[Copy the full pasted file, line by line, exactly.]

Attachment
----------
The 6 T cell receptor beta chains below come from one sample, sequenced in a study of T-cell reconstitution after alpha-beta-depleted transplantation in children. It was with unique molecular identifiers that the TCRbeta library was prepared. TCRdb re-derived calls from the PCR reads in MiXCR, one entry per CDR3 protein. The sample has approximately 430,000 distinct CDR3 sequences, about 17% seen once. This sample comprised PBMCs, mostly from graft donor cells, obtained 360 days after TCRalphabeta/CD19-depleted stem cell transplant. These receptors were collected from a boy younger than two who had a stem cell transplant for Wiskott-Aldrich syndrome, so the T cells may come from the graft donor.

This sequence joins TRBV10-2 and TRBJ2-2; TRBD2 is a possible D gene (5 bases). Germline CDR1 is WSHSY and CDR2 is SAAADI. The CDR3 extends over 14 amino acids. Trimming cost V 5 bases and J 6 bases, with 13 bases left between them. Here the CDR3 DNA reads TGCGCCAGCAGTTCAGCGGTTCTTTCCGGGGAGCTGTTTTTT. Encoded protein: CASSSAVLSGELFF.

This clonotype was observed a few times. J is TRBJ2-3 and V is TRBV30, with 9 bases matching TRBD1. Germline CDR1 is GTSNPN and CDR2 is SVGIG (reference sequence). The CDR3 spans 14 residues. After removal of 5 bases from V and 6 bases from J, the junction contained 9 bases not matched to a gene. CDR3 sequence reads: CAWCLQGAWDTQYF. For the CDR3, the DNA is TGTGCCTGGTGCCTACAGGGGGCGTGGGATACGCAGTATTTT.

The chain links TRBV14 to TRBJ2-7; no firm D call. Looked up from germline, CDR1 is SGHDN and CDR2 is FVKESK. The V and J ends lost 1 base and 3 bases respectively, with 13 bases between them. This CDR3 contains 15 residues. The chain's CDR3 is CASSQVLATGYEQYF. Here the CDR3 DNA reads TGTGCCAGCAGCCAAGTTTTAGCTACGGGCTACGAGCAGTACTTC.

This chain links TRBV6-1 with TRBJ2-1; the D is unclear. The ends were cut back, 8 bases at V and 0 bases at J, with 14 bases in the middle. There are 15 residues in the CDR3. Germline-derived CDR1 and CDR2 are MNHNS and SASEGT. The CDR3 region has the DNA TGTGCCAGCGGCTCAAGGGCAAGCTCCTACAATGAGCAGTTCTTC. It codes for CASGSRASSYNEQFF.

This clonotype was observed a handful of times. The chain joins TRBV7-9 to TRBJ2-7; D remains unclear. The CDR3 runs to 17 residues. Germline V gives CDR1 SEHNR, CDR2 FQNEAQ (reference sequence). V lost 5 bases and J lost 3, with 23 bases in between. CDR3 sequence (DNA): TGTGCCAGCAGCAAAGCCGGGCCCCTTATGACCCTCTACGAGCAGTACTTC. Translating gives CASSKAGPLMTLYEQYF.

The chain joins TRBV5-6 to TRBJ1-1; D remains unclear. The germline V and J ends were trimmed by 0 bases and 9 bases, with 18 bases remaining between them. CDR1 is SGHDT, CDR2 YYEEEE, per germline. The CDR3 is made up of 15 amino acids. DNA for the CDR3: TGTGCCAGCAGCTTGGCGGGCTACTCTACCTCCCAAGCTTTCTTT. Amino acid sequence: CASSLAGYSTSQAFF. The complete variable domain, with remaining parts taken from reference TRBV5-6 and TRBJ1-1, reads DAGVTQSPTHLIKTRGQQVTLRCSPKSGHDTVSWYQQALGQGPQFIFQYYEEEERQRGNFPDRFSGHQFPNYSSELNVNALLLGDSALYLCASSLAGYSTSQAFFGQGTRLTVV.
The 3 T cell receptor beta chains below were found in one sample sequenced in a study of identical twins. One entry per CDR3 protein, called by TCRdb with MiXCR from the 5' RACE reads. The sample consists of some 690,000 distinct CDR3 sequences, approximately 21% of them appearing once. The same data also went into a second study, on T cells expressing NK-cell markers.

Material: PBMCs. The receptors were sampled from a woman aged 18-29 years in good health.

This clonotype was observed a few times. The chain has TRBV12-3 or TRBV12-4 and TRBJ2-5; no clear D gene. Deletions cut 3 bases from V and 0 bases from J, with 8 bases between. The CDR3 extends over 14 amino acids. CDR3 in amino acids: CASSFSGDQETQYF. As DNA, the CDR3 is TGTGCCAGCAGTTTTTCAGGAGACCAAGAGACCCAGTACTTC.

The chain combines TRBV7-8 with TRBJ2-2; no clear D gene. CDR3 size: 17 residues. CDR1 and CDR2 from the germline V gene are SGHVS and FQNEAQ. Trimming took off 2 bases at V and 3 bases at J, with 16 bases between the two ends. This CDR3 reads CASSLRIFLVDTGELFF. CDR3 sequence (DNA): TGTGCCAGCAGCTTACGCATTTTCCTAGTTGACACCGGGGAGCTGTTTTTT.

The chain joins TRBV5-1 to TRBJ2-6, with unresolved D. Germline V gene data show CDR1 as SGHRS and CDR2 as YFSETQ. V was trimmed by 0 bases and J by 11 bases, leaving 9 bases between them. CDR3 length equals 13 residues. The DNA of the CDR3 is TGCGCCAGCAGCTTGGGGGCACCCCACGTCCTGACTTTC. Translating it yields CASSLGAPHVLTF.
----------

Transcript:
The 6 T cell receptor beta chains below come from one sample, sequenced in a study of T-cell reconstitution after alpha-beta-depleted transplantation in children. It was with unique molecular identifiers that the TCRbeta library was prepared. TCRdb re-derived calls from the PCR reads in MiXCR, one entry per CDR3 protein. The sample has approximately 430,000 distinct CDR3 sequences, about 17% seen once. This sample comprised PBMCs, mostly from graft donor cells, obtained 360 days after TCRalphabeta/CD19-depleted stem cell transplant. These receptors were collected from a boy younger than two who had a stem cell transplant for Wiskott-Aldrich syndrome, so the T cells may come from the graft donor.

This sequence joins TRBV10-2 and TRBJ2-2; TRBD2 is a possible D gene (5 bases). Germline CDR1 is WSHSY and CDR2 is SAAADI. The CDR3 extends over 14 amino acids. Trimming cost V 5 bases and J 6 bases, with 13 bases left between them. Here the CDR3 DNA reads TGCGCCAGCAGTTCAGCGGTTCTTTCCGGGGAGCTGTTTTTT. Encoded protein: CASSSAVLSGELFF.

This clonotype was observed a few times. J is TRBJ2-3 and V is TRBV30, with 9 bases matching TRBD1. Germline CDR1 is GTSNPN and CDR2 is SVGIG (reference sequence). The CDR3 spans 14 residues. After removal of 5 bases from V and 6 bases from J, the junction contained 9 bases not matched to a gene. CDR3 sequence reads: CAWCLQGAWDTQYF. For the CDR3, the DNA is TGTGCCTGGTGCCTACAGGGGGCGTGGGATACGCAGTATTTT.

The chain links TRBV14 to TRBJ2-7; no firm D call. Looked up from germline, CDR1 is SGHDN and CDR2 is FVKESK. The V and J ends lost 1 base and 3 bases respectively, with 13 bases between them. This CDR3 contains 15 residues. The chain's CDR3 is CASSQVLATGYEQYF. Here the CDR3 DNA reads TGTGCCAGCAGCCAAGTTTTAGCTACGGGCTACGAGCAGTACTTC.

This chain links TRBV6-1 with TRBJ2-1; the D is unclear. The ends were cut back, 8 bases at V and 0 bases at J, with 14 bases in the middle. There are 15 residues in the CDR3. Germline-derived CDR1 and CDR2 are MNHNS and SASEGT. The CDR3 region has the DNA TGTGCCAGCGGCTCAAGGGCAAGCTCCTACAATGAGCAGTTCTTC. It codes for CASGSRASSYNEQFF.

This clonotype was observed a handful of times. The chain joins TRBV7-9 to TRBJ2-7; D remains unclear. The CDR3 runs to 17 residues. Germline V gives CDR1 SEHNR, CDR2 FQNEAQ (reference sequence). V lost 5 bases and J lost 3, with 23 bases in between. CDR3 sequence (DNA): TGTGCCAGCAGCAAAGCCGGGCCCCTTATGACCCTCTACGAGCAGTACTTC. Translating gives CASSKAGPLMTLYEQYF.

The chain joins TRBV5-6 to TRBJ1-1; D remains unclear. The germline V and J ends were trimmed by 0 bases and 9 bases, with 18 bases remaining between them. CDR1 is SGHDT, CDR2 YYEEEE, per germline. The CDR3 is made up of 15 amino acids. DNA for the CDR3: TGTGCCAGCAGCTTGGCGGGCTACTCTACCTCCCAAGCTTTCTTT. Amino acid sequence: CASSLAGYSTSQAFF. The complete variable domain, with remaining parts taken from reference TRBV5-6 and TRBJ1-1, reads DAGVTQSPTHLIKTRGQQVTLRCSPKSGHDTVSWYQQALGQGPQFIFQYYEEEERQRGNFPDRFSGHQFPNYSSELNVNALLLGDSALYLCASSLAGYSTSQAFFGQGTRLTVV.
The 3 T cell receptor beta chains below were found in one sample sequenced in a study of identical twins. One entry per CDR3 protein, called by TCRdb with MiXCR from the 5' RACE reads. The sample consists of some 690,000 distinct CDR3 sequences, approximately 21% of them appearing once. The same data also went into a second study, on T cells expressing NK-cell markers.

Material: PBMCs. The receptors were sampled from a woman aged 18-29 years in good health.

This clonotype was observed a few times. The chain has TRBV12-3 or TRBV12-4 and TRBJ2-5; no clear D gene. Deletions cut 3 bases from V and 0 bases from J, with 8 bases between. The CDR3 extends over 14 amino acids. CDR3 in amino acids: CASSFSGDQETQYF. As DNA, the CDR3 is TGTGCCAGCAGTTTTTCAGGAGACCAAGAGACCCAGTACTTC.

The chain combines TRBV7-8 with TRBJ2-2; no clear D gene. CDR3 size: 17 residues. CDR1 and CDR2 from the germline V gene are SGHVS and FQNEAQ. Trimming took off 2 bases at V and 3 bases at J, with 16 bases between the two ends. This CDR3 reads CASSLRIFLVDTGELFF. CDR3 sequence (DNA): TGTGCCAGCAGCTTACGCATTTTCCTAGTTGACACCGGGGAGCTGTTTTTT.

The chain joins TRBV5-1 to TRBJ2-6, with unresolved D. Germline V gene data show CDR1 as SGHRS and CDR2 as YFSETQ. V was trimmed by 0 bases and J by 11 bases, leaving 9 bases between them. CDR3 length equals 13 residues. The DNA of the CDR3 is TGCGCCAGCAGCTTGGGGGCACCCCACGTCCTGACTTTC. Translating it yields CASSLGAPHVLTF.